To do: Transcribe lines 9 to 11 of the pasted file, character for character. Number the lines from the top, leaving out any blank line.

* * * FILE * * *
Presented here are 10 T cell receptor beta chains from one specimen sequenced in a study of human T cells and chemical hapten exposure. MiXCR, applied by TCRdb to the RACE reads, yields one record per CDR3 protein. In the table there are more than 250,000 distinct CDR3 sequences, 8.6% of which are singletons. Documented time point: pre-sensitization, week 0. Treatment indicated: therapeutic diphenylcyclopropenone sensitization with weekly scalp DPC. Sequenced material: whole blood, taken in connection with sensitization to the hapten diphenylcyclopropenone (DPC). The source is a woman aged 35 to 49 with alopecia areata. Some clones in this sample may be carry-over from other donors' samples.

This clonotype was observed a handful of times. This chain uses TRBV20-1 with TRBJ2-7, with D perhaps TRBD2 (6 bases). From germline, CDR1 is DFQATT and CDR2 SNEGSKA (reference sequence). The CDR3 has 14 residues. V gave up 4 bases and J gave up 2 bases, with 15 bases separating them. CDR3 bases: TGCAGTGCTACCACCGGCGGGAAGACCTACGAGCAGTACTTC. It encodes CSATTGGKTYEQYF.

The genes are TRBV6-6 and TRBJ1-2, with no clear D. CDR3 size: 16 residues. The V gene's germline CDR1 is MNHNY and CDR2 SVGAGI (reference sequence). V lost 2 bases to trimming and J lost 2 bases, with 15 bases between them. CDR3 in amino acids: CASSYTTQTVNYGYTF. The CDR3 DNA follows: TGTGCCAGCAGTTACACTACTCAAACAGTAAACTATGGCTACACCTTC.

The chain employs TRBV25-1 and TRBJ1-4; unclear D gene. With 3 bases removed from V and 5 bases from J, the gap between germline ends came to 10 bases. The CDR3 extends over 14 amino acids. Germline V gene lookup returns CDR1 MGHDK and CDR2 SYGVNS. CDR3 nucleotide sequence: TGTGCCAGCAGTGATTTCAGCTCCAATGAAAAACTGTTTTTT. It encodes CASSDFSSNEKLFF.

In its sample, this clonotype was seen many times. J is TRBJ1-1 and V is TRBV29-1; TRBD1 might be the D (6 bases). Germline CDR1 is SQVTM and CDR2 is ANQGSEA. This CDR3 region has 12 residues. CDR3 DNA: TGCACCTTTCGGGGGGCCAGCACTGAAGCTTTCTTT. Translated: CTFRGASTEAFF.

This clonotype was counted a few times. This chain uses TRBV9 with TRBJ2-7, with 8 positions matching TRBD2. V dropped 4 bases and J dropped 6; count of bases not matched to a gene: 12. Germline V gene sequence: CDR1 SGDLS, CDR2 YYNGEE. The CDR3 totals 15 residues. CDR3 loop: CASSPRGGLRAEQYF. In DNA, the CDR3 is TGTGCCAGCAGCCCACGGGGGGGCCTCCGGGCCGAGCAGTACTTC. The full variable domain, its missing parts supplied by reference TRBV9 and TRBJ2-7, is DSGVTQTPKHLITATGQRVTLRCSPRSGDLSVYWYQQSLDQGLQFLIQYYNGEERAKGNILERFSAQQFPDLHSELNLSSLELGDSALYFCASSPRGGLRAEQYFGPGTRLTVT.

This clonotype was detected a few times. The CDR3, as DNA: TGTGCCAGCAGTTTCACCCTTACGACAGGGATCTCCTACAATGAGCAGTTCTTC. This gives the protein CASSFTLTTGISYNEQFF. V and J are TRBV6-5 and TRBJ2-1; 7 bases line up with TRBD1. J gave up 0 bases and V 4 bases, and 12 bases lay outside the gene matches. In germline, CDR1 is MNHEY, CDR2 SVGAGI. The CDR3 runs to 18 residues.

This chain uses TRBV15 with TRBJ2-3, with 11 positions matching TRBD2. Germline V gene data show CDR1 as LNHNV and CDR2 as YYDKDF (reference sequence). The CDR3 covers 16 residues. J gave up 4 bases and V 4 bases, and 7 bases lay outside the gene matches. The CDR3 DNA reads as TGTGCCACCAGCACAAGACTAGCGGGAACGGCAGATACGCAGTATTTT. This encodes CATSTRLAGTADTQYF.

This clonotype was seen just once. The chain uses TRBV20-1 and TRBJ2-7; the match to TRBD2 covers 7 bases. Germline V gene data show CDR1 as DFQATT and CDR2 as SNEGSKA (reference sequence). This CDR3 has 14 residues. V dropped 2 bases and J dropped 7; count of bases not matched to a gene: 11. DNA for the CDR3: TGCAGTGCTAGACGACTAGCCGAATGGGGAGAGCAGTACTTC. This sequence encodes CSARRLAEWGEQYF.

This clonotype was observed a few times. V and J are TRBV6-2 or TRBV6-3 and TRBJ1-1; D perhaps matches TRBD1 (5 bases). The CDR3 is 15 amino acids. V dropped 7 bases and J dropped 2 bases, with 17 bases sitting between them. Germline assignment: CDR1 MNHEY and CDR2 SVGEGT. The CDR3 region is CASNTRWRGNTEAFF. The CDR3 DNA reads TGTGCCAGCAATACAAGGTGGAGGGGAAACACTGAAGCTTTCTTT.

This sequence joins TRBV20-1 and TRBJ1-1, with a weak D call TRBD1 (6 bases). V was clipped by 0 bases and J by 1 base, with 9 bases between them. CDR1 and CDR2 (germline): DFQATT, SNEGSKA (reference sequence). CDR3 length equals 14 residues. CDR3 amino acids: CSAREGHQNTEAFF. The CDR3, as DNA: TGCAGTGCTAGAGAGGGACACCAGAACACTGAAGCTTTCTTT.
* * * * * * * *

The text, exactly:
This clonotype was seen just once. The chain uses TRBV20-1 and TRBJ2-7; the match to TRBD2 covers 7 bases. Germline V gene data show CDR1 as DFQATT and CDR2 as SNEGSKA (reference sequence). This CDR3 has 14 residues. V dropped 2 bases and J dropped 7; count of bases not matched to a gene: 11. DNA for the CDR3: TGCAGTGCTAGACGACTAGCCGAATGGGGAGAGCAGTACTTC. This sequence encodes CSARRLAEWGEQYF.

This clonotype was observed a few times. V and J are TRBV6-2 or TRBV6-3 and TRBJ1-1; D perhaps matches TRBD1 (5 bases). The CDR3 is 15 amino acids. V dropped 7 bases and J dropped 2 bases, with 17 bases sitting between them. Germline assignment: CDR1 MNHEY and CDR2 SVGEGT. The CDR3 region is CASNTRWRGNTEAFF. The CDR3 DNA reads TGTGCCAGCAATACAAGGTGGAGGGGAAACACTGAAGCTTTCTTT.

This sequence joins TRBV20-1 and TRBJ1-1, with a weak D call TRBD1 (6 bases). V was clipped by 0 bases and J by 1 base, with 9 bases between them. CDR1 and CDR2 (germline): DFQATT, SNEGSKA (reference sequence). CDR3 length equals 14 residues. CDR3 amino acids: CSAREGHQNTEAFF. The CDR3, as DNA: TGCAGTGCTAGAGAGGGACACCAGAACACTGAAGCTTTCTTT.